Marjorie Rubright is Assistant Professor of English at the University of Toronto. She received her PhD in 2007 in English Language and Literature at the University of Michigan where she wrote a dissertation under the direction of Professor Valerie Traub.
Among her publications is Doppelganger Dilemmas: Anglo-Dutch Relations in Early Modern English Literature and Culture (University of Pennsylvania Press, 2014). She argues that the English imagined their proximate relations with the Dutch (their nearest Continental and Protestant neighbors) by means of a cultural double vision: one which holds difference and sameness together in its scope. This relational thinking manifests itself in ideas of cultural approximation. The theme of Anglo-Dutch approximation is evident on the English stage, particularly in city comedies of the late sixteenth and early seventeenth century, in London’s commercial architecture, and the role it plays in civic and royal pageantry, on the playbook and dictionary page, where type becomes a tool for experimenting with how difference and sameness literally can be pressed into a page, and in travel writing, pamphlet debates, and Restoration tragedy, which focus on the emerging colonial relations of the English and the Dutch in the East Indies. Across these sites of cultural production, various operations (including puns, double-entendres, visual palimpsests, typographic arrangements, and representations of mistaken identity) work to render English and Dutch identity, Englishness and Dutchness, approximate to one another.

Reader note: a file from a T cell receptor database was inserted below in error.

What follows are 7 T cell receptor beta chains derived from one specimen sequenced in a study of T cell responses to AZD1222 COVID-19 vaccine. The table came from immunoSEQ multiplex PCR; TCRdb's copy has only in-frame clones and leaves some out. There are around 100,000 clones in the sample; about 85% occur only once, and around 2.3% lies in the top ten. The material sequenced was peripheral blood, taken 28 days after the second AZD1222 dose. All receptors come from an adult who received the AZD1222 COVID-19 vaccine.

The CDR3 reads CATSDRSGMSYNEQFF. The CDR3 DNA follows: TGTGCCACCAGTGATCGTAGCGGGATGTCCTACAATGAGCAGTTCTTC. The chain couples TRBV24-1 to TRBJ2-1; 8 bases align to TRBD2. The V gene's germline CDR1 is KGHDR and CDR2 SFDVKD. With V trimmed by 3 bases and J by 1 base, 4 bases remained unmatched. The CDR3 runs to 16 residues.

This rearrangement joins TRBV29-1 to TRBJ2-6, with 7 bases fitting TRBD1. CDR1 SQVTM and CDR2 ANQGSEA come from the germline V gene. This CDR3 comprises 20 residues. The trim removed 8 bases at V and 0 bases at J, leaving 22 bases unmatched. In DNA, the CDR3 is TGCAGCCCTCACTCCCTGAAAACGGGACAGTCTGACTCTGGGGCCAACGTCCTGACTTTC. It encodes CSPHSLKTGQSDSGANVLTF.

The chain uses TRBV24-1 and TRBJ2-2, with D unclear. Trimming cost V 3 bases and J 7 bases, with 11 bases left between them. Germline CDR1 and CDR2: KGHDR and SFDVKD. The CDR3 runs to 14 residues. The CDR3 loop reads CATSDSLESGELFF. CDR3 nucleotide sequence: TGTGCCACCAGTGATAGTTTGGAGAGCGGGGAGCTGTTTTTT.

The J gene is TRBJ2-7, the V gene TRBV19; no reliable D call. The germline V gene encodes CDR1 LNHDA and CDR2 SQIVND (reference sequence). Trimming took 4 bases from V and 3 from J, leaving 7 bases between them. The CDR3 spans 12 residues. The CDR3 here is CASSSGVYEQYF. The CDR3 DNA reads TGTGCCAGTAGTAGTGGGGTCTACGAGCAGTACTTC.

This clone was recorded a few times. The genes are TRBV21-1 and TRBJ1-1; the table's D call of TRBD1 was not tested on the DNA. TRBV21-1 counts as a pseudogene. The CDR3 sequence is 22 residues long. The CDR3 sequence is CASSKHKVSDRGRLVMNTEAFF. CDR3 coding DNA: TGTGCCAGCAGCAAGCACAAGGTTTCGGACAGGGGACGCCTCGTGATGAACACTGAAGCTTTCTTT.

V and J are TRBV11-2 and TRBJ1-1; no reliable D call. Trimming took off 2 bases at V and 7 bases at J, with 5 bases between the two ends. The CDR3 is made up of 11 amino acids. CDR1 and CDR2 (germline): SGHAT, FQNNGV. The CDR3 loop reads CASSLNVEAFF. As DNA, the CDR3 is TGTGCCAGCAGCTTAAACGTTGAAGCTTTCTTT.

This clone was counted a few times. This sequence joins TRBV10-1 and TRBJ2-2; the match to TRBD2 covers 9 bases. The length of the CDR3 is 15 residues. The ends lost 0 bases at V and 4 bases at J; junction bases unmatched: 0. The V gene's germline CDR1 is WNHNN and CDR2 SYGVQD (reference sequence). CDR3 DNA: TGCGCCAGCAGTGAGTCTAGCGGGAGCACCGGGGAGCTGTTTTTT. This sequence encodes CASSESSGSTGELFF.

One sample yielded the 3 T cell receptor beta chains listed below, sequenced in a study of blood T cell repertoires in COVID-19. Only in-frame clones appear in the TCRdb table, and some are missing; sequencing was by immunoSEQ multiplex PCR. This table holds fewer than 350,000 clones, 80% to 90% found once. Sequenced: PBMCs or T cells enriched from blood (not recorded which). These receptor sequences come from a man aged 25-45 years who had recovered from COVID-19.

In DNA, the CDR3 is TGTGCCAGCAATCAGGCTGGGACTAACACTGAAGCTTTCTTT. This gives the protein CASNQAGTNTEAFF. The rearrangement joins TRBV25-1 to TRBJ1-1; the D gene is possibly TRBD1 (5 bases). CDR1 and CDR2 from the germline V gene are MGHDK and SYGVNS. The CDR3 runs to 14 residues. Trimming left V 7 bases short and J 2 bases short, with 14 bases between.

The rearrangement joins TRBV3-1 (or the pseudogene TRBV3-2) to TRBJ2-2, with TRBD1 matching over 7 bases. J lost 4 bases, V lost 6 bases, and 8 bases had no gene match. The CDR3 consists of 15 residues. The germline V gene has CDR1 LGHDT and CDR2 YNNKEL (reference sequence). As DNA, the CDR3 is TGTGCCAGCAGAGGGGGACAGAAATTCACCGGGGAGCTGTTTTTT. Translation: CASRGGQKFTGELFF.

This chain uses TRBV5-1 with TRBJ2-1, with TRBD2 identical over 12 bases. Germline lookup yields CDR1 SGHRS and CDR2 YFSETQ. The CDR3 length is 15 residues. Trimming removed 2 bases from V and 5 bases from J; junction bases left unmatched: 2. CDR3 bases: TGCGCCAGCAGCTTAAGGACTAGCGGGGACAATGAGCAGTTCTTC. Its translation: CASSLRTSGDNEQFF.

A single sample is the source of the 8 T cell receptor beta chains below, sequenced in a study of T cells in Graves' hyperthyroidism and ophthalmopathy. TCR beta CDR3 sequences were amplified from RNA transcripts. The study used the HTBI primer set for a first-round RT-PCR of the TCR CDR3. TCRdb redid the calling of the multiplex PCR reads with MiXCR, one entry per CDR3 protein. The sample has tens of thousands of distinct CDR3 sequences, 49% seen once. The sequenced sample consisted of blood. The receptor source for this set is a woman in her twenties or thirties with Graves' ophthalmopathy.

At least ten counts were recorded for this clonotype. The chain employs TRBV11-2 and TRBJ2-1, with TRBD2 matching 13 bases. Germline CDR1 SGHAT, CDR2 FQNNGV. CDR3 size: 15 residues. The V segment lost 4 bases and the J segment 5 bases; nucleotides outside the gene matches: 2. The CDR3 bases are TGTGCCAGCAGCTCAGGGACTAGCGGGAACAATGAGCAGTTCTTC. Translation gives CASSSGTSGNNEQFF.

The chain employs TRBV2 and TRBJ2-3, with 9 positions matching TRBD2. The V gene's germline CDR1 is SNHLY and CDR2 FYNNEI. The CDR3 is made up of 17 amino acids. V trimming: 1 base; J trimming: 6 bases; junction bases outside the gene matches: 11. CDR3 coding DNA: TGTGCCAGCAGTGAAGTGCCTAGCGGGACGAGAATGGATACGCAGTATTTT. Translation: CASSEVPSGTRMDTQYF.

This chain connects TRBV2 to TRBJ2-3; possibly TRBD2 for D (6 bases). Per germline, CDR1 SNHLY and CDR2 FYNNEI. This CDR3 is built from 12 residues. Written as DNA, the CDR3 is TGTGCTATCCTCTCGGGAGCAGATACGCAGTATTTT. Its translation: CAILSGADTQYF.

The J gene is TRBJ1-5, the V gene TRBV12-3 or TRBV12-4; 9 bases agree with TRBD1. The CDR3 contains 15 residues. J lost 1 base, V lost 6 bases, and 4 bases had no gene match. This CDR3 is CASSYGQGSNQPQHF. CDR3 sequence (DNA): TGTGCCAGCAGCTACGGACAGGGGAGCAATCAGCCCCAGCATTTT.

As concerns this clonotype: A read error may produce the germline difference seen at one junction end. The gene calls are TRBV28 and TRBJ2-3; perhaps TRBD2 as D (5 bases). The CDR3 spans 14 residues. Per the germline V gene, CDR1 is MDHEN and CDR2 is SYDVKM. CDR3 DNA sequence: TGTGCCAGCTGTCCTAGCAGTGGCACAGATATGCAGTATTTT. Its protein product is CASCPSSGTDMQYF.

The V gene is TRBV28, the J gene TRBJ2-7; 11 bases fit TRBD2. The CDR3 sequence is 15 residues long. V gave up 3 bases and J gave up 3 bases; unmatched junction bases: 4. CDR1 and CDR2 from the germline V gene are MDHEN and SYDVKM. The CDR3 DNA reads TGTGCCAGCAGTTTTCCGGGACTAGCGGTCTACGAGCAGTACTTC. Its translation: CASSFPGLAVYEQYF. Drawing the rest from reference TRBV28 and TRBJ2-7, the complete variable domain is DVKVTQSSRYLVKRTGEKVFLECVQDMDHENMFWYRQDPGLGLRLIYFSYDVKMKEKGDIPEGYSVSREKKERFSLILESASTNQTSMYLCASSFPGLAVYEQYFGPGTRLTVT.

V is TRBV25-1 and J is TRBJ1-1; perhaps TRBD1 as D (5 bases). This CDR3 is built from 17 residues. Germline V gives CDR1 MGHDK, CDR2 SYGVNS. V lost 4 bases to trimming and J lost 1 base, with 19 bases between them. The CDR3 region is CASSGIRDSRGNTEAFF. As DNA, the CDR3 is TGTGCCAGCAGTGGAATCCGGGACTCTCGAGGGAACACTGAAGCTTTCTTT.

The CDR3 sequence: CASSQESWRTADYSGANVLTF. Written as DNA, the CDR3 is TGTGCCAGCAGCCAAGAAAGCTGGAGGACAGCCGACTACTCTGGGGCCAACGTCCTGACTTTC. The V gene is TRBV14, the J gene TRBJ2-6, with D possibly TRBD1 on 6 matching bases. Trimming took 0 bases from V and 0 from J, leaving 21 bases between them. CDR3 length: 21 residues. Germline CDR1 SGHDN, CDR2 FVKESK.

Marjorie's recent work is published in the journals English Literary Renaissance and Dutch Crossing: A Journal of Low Country Studies. In her teaching life, Marjorie lectures on Shakespeare and teaches seminars and graduate courses on dramatic comedy, cultural identity in early modern England, and feminist and ethnic studies approaches to Renaissance literature.